Friday, July 13, 2012

The White Oranges - "Steamboats are for the Romantics"

The White Oranges - “Steamboats are for the Romantics”                                  7.6/10   

Having spent my entire life growing up in what is known broadly as “Mid-Michigan,” I can connect with the idea of escapism, being aggressively unsettled, under-stimulated, and losing one's self to dreams.  Upon hearing The White Orange's debut album “Steamboats are for the Romantics,” it seems that singer/guitarist Justin O'Kelly is stuck in a similar mindset.
On a basic level, the White Oranges play a version of “Indie Rock.” Their debut album, “Steamboats are for the Romantics” finds them grappling with multiple influences while trying to dig out a specific sound to call their own.

The opening track, “Blackmore No More” comes in full-on Indie-folk.  This is a short, clever 1 minute indie-folk ditty, complete with group backing vocals and the only acoustic guitar you're going to hear for the next 30 min.

As soon as track two starts, it becomes clear that O'Kelly has spent some time with a few Death Cab records. The songs aren't ripping Gibbard and Walla off, but a song like “The Garden” with lines like “and how many times must I write, to your ghost” come off as missing pieces of Gibbard's journal. The song has a longing, a desire for something no longer present. But like early Death Cab, that longing comes hand-delivered with a sort-of youthful exuberance and earnestness that has become so familiar in the world of post-Transatlanticism Indie Rock.

The assumed first single is “New Zealand,” a song that starts off as pretty as the previous track. The song is a slight conversation. “How are you feelin' tonight, darling” O'Kelly's nameless female character asks; the answer is a laundry list of travel destinations mixed with sometimes rational, sometimes blatantly outrageous, borderline juvenile and offensive desires like “kill a couple cops” or “burn down a forest.” O'Kelly sounds restless, he just wants out of the place hes been his whole life. This is a pseudo-universal desire, and being 19, he has the time, matched with the writing talent to get his wish sooner, rather than later.

The A-side finishes off with some inconsistency. “Ambrose Road” isn't a bad song, for as straight-forward an indie rock song as it is, the slightly off-kilter percussion of drummer Kyle Roksiewicz shines through. The problem is that overall, the track falls flat. The Oranges tried to fill the track, adding a trumpet and a group chorus at the end. But those extras don't really fit well, they seem forced.

The last A-side track is an entirely different beast. “The Dutchess” is a 6-minute monster with great build and an insistent drumbeat. It fits in well with the rest of the A-side, aside from the fact that it's just better than the others. Within “The Dutchess” resides another O'Kelly character telling someone that they've “gotta leave town while you still can.” The line carries serious emotional weight. And the whole song, along with the hypnotizing guitar continuously persisting behind O'Kelly's voice, gives the song the feel of a dream. To supplement that feeling, they injected an excerpt from Richard Brautigan's “In Watermelon Sugar” for good measure. Blending a soft female voice and a haunting vocal-modded male voice each reading the excerpt, the story, about talking tigers eating a child's parents becomes almost sickening to the stomach.  This leads to a low and ominous voice repeating, “when did you find out this wasn't real?” The Oranges have been in on the joke the whole time, but are very serious about it. The Brautigan interlude leads to the outro; outrageous guitar swells, noises from all over, and slam-happy percussion that end the A-side on a powerful emotional note.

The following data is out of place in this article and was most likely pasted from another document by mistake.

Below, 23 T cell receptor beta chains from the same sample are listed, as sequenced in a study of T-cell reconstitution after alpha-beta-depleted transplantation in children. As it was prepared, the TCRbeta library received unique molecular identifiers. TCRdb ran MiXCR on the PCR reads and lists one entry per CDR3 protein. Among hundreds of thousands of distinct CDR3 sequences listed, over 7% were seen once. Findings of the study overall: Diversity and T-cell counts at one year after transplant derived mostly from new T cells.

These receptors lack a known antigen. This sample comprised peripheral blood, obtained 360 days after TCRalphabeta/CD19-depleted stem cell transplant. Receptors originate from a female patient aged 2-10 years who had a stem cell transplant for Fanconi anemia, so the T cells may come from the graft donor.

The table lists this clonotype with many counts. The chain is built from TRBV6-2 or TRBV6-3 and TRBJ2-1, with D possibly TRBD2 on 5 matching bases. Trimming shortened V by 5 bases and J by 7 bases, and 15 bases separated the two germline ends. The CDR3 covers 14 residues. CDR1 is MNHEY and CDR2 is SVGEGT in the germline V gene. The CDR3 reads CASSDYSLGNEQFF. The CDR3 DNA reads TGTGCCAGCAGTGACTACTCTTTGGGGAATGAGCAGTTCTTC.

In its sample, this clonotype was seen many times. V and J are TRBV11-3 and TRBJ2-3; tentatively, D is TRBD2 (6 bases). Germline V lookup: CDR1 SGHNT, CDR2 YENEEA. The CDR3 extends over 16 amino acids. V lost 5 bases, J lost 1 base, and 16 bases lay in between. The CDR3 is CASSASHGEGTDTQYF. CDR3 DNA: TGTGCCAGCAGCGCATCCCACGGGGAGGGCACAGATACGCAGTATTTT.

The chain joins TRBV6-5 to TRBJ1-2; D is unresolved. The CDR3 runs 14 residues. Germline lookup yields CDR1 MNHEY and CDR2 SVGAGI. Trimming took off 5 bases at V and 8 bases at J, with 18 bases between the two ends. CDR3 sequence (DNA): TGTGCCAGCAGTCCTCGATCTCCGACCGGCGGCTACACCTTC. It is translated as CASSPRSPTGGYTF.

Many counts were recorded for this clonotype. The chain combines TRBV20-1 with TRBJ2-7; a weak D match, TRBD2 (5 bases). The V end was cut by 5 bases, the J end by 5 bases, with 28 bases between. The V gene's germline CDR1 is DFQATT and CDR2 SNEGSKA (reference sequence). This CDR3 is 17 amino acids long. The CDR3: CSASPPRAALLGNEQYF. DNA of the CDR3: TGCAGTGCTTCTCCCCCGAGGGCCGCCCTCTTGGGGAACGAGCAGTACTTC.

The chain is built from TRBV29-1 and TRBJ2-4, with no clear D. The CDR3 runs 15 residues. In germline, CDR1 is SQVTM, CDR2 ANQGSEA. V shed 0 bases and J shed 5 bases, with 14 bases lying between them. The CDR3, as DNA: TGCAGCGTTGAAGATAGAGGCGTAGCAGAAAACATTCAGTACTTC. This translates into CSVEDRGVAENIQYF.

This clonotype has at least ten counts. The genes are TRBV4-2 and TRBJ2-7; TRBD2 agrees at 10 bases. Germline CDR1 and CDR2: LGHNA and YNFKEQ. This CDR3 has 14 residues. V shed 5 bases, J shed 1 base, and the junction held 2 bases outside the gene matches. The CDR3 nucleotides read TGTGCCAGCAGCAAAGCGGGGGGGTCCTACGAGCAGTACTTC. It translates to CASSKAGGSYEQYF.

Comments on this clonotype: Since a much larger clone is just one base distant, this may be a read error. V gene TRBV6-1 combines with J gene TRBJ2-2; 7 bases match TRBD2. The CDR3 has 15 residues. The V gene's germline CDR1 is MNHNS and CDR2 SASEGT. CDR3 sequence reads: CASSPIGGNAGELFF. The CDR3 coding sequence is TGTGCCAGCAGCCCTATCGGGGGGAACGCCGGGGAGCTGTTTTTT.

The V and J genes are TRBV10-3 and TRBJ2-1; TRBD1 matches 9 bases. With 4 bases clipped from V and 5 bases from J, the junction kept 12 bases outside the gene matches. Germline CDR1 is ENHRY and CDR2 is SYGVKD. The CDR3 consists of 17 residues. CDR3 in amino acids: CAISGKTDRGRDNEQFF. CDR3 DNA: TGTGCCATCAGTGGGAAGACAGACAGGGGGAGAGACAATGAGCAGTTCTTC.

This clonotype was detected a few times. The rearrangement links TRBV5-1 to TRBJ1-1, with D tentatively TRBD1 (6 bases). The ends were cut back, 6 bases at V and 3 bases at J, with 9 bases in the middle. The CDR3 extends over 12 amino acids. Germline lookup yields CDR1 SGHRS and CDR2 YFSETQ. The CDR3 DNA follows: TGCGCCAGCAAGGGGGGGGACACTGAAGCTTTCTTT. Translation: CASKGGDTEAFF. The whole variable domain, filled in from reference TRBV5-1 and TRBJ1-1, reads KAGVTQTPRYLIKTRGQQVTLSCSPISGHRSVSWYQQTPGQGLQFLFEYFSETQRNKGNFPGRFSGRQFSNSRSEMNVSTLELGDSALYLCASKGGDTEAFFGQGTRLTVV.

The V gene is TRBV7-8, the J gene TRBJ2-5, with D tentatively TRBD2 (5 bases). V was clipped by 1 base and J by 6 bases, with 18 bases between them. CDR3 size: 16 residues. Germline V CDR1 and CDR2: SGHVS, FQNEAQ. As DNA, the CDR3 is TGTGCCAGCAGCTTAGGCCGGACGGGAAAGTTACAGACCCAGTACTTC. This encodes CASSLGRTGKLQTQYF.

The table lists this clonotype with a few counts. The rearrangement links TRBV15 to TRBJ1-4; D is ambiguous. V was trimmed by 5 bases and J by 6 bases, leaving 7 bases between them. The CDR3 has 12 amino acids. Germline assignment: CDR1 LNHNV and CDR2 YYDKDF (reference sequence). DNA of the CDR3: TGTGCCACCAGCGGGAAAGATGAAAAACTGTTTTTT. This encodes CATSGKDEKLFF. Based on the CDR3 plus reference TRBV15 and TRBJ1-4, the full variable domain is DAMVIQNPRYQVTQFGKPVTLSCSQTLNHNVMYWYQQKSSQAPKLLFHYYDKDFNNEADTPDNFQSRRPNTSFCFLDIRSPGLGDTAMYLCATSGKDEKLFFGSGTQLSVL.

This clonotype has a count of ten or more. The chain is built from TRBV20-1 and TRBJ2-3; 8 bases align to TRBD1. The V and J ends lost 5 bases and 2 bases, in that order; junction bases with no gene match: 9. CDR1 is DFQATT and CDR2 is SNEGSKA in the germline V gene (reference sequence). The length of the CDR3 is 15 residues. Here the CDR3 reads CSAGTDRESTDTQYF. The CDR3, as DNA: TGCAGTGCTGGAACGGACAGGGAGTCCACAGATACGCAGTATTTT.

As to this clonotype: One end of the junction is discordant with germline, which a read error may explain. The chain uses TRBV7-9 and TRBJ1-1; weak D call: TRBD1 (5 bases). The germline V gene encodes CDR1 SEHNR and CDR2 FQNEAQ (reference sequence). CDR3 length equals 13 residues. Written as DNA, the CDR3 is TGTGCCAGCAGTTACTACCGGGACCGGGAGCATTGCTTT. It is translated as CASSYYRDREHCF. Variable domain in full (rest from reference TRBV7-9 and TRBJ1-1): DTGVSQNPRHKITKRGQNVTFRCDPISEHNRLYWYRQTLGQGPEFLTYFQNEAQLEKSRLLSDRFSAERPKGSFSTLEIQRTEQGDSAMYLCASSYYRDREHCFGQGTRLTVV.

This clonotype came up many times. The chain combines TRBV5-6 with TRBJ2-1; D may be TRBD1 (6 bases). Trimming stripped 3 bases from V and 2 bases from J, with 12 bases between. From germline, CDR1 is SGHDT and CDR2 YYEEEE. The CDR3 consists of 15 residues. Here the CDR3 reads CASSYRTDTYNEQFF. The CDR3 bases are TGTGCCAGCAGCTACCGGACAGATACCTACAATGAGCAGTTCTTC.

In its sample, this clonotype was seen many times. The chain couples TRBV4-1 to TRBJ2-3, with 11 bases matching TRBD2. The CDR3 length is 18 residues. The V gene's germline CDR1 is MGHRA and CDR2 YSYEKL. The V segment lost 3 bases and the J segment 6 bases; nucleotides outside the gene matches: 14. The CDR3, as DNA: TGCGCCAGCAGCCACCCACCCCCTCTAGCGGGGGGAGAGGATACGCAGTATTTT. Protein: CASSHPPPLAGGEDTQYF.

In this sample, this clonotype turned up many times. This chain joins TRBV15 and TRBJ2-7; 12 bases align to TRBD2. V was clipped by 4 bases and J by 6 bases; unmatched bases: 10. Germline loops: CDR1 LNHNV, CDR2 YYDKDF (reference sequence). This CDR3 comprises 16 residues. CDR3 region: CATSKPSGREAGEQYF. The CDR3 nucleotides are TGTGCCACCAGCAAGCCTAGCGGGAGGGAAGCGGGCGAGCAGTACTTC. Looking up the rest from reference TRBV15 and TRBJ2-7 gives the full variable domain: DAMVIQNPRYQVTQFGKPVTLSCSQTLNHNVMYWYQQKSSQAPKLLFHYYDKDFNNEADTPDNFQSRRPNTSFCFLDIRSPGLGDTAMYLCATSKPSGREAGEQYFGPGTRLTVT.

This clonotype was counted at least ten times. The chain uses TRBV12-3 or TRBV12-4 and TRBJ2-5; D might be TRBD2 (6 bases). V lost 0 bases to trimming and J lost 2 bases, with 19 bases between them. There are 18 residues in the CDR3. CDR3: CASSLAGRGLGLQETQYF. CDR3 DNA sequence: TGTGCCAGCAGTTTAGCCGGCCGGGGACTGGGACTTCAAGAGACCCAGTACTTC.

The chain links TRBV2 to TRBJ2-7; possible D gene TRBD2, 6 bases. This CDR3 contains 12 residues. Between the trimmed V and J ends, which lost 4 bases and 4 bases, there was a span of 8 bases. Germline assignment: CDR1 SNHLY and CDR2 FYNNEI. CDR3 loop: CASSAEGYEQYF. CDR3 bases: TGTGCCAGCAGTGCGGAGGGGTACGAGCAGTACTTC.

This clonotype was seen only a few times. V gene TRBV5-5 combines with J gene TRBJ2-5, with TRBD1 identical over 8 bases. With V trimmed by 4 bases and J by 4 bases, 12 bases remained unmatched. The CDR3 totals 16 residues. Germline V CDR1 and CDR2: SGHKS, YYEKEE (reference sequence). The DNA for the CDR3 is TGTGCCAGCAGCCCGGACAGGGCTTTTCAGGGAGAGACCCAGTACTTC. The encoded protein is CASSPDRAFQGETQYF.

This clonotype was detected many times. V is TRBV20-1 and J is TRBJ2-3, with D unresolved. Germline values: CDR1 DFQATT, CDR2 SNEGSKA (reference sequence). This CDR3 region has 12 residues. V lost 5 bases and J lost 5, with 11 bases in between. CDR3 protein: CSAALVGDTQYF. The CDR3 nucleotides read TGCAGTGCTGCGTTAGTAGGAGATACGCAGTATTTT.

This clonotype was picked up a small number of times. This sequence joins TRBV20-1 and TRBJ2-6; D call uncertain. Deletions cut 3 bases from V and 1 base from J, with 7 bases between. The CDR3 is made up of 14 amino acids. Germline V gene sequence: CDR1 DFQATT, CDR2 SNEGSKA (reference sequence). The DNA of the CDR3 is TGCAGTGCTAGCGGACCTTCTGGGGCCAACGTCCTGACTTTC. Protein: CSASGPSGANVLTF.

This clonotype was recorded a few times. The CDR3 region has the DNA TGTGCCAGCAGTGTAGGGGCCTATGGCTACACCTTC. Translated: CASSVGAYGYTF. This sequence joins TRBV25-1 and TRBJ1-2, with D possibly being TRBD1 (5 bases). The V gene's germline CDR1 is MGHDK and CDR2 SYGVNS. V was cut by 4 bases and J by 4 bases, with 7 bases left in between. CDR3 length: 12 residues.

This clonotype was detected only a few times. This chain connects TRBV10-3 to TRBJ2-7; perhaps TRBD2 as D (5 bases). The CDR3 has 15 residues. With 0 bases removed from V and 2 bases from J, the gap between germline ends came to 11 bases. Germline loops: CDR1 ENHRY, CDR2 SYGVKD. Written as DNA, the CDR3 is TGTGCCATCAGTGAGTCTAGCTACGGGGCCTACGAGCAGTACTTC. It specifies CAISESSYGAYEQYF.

Then the B-side starts; the voice is just as smooth, but suddenly it's as if Ben Gibbard quit Death Cab, and started doing the vocal work for The Black Keys. GARAGE BLUES? Yes. The B-side is the stronger side of the two. As soon as “Living Water Blues” starts up, each song has a punch. Both of the albums guitar solos(which are particularly groovy for a 19-year-old from Caro, MI) reside on the B-side of town. Though what truly separates this side from the previous is the band finding what could become its original voice. The A-side was too resonant of other Indie Rock already out there. But when this band is (forgive me) “rocking out” a bit, and O'Kelly is still spitting lines like the precious, Gibbard-loving man that he is, you get the feeling that the White Oranges are carving their own spot in the very crowded world of “Indie Rock.”

The last track, titled “Attempting to Build a Flying Machine Out of Stuff in Your Basement” is the heaviest, most unabashed moment on the record. The guitar is thick, Roksiewicz is pounding the shit out of the drums, and the fills take what is a pretty straightforward jam, and completely fill it out, a solo right at the end, and it's over.

Like with many debut albums, “Steamboats are for the Romantics” is a bit unfocused. It also seems that at times, they are trying to do too much, which can be good(The Dutchess), but more often than not hurts the overall album(trumpet, group chorus.) Something that might end up being a rather divisive issue is the band's inclusion of bass parts in their songs. This is a two-piece band, guitar and drums. It's not against any law for a two-piece to use extra instrumentation, and some of the bass parts on this album sound pretty good, even a bit funky. But I believe this band will be better off finding a way to make more noise with just their two instruments. They have the talent, and the time, and a debut that, even flawed, has my ears perked and ready for more.

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